Stagnation of the Ottoman Empire

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The Stagnation of the Ottoman Empire (11 November 160626 January 1699) began by the death of the able grand vizier Sokollu Mehmet Pasha in 1579 and the peace of Peace of Zsitvatorok in 1606. During this period the empire continued to have military might. Despite a few gains like Crete, there were almost continuous rebellions in Anatolia and vast territories were lost to Safavid Persia. The period is marked by weak and semi mad sultans and incapable grandviziers. The valide sultans (mothers of the sultans) who acted like queen regent were the powerful figures of the period. The stagnation period was followed by the Decline of the Ottoman Empire

Ahmet I (1603–1617)[edit]

Ahmet was enthroned while he was only 14. Unlike his predecessors he had never served in Anatolia as a sanjak governor. In the earlier part of his reign Ahmet I showed decision and vigour, which were belied by his subsequent conduct. The wars which attended his accession both in Hungary and in Persia terminated unfavourably for the Empire, and her prestige received its first check in the Treaty of Sitvatorok, signed in 1606, whereby the annual tribute paid by Austria was abolished. By the Treaty of Nasuh Pasha in 1612, Georgia and Azerbaijan were ceded to Persia. During Ahmet's reign about one hundred thousand Anatolian Turks were killed in the series of revolts known as Jelali revolts. Ahmet is also known for his efforts in the construction of the Sultan Ahmed Mosque (Blue Mosque).

Mustafa I (1617–1618), (1622–1623)[edit]

Ahmet made a major change in the laws of heredity. Up to Ahmet's reign only the late sultan's son could have the chance of enthroning. According to Ahmet's law, brothers could also be enthroned. Thus Mustafa, Ahmet's brother became the sultan after the latter's death. However he was almost insane and he was quickly replaced by Osman II. After Osman's death he was enthroned again, for a very short term.

Osman II (1618–1622)[edit]

Osman II (known as Genç Osman, "Osman the Young") was enthroned after a very short reign of Mustafa I who was almost mad. Osman II after securing the Empire's eastern border by signing a peace treaty with Safavid Iran, he personally led the Ottoman invasion of Poland during the Moldavian Magnate Wars. Forced to sign a peace treaty with the Polish–Lithuanian Commonwealth after the Battle of Chotin (Chocim) (actually a siege of Chotin defended by Polish-Lithuanian forces under the command of hetman Jan Karol Chodkiewicz) in September–October, 1621, Osman II returned home to Constantinople[1] in shame, blaming the cowardice of the Janissaries and the insufficiency of his statesmen for his humiliation. Although he planned to abolish the jannisary corps, he was dethroned and brutally killed by the jannisary.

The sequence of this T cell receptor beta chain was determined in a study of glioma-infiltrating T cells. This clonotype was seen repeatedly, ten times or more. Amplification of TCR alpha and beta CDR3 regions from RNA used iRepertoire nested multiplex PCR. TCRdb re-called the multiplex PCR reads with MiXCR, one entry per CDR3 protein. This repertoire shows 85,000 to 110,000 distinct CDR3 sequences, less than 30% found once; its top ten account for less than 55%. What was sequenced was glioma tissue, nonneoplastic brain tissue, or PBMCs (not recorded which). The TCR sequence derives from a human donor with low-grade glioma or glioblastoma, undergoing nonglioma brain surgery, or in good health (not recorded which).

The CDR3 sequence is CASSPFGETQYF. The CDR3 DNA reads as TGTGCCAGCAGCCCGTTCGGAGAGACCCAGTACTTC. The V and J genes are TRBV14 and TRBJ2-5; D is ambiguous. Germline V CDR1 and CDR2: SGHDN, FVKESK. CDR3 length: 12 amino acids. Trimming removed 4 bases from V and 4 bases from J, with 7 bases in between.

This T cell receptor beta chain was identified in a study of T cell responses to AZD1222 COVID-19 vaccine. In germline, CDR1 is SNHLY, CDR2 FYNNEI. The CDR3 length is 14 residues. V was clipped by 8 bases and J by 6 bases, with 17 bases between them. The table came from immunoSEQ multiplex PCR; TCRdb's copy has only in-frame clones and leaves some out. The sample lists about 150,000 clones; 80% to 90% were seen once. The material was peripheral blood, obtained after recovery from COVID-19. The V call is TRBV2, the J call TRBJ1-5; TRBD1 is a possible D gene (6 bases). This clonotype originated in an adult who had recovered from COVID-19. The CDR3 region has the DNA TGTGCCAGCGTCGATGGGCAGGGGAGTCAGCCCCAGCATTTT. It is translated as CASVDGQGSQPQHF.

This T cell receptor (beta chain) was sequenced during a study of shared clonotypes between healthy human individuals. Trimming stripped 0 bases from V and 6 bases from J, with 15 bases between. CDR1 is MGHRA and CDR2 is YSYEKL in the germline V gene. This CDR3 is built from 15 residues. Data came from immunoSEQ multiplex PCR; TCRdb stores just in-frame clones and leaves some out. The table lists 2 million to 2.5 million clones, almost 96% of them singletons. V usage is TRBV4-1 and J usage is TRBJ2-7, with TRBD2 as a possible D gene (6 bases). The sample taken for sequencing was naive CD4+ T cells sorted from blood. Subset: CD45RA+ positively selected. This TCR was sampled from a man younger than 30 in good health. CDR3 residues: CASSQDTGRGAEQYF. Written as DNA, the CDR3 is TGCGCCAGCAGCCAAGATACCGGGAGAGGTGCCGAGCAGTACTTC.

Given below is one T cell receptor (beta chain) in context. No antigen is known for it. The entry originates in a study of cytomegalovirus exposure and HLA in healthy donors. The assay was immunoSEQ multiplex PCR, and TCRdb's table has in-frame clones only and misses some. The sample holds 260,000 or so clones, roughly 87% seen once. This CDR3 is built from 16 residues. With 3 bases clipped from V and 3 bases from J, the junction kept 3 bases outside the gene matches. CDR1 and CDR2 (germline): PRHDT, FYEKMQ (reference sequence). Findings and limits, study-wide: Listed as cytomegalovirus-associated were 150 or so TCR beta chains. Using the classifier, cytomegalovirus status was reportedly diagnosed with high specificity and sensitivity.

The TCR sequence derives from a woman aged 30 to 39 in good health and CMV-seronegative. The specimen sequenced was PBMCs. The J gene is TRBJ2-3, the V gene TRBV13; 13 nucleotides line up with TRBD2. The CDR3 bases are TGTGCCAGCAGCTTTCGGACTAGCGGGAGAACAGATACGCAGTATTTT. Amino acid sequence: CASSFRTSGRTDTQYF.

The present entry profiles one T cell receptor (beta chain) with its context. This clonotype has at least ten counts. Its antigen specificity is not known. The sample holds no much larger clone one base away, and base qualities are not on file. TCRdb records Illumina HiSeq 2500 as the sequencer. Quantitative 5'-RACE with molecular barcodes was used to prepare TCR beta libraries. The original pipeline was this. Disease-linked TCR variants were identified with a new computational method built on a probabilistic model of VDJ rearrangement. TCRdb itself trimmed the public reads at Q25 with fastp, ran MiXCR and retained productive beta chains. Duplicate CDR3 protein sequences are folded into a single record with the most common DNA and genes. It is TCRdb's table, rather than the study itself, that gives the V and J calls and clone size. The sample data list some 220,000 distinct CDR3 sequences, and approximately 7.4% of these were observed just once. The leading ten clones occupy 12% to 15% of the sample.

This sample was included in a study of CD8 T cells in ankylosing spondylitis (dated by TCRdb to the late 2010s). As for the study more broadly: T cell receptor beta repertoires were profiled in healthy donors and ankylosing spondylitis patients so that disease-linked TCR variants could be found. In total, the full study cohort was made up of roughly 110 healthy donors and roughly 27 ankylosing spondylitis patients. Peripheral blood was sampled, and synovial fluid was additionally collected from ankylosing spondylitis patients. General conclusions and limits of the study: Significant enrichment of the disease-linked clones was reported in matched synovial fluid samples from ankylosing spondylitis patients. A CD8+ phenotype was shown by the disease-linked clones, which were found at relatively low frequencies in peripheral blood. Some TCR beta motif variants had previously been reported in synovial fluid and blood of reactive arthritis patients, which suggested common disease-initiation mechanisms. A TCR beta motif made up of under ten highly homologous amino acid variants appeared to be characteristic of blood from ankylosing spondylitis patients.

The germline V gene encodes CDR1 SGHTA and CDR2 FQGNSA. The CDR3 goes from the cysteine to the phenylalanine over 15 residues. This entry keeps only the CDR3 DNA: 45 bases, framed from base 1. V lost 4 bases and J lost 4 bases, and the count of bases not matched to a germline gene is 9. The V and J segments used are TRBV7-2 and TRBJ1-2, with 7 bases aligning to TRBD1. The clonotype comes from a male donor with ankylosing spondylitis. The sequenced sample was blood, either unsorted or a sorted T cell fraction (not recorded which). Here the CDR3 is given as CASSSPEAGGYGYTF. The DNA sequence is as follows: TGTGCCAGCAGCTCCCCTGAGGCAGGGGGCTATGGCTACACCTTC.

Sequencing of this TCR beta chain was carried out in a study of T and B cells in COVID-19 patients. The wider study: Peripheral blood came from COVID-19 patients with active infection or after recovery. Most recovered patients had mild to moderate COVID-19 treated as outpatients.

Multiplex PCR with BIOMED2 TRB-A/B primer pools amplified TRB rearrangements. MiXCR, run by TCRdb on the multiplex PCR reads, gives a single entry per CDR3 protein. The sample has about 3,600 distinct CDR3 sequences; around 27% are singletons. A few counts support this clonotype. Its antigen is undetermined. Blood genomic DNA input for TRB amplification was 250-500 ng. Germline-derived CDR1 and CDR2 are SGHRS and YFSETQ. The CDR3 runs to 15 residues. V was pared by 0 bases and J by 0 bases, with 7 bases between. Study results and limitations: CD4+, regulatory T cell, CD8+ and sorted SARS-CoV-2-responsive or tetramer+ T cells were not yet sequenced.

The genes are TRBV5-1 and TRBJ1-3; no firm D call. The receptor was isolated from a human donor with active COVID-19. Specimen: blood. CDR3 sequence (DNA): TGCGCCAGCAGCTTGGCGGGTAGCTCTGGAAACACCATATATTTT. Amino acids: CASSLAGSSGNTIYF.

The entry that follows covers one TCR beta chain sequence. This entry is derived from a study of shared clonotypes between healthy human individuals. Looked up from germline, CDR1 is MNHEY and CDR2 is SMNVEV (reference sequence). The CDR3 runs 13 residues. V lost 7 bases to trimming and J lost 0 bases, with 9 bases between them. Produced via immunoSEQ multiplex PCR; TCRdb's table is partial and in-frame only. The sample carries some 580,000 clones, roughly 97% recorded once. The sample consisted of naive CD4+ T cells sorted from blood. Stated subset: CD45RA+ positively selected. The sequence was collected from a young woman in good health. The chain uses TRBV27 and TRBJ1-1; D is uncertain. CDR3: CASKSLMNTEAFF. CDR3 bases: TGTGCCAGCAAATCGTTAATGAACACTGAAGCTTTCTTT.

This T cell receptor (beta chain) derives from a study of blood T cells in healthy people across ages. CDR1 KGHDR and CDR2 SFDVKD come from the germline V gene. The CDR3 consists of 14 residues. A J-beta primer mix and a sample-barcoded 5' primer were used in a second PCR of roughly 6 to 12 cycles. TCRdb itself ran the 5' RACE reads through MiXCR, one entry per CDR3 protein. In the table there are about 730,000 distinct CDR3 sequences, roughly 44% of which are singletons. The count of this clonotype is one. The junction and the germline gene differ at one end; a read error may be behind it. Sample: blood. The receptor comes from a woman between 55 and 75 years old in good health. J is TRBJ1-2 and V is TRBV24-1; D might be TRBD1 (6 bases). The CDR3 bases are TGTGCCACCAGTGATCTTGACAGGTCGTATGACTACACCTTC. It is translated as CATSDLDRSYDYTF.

Murad IV (1623–1640)[edit]

Murad IV was the Sultan of the Ottoman Empire from 1623 to 1640. During the early years of his reign while he was still a child of 9, he witnessed the indiscipline of the janisarries. After 1632, he took command. Between 1632 and 1640 he was known both for restoring the authority of the state and for the brutality of his methods. Murad IV's reign is most notable for a war against Persia in which Ottoman forces conquered Azerbaijan, occupied Tabriz, Hamadan, and captured Baghdad in 1638. Murad IV himself commanded the invasion of Mesopotamia and proved to be an outstanding field commander. By the treaty of Zuhab he drew the border line between the Ottoman and the Safavid Empires which is more or less the present border line between Turkey - Iraq and Iran. In administration he was known to ban alcohol.

İbrahim (1640–1648)[edit]

When Murat died, İbrahim was the last male member of the dynasty. (If he died without issue then a Crimean khan would be enthroned.) Thus he was under pressure to have a son, the result being that a quack doctor named Cinci Hoca who was supported by Kösem Sultan, the sultan's mother, became the most powerful man in the empire. Added to this İbrahim's extreme fondness for fur caused him to lose prestige among his subjects; hence his nickname deli ("insane").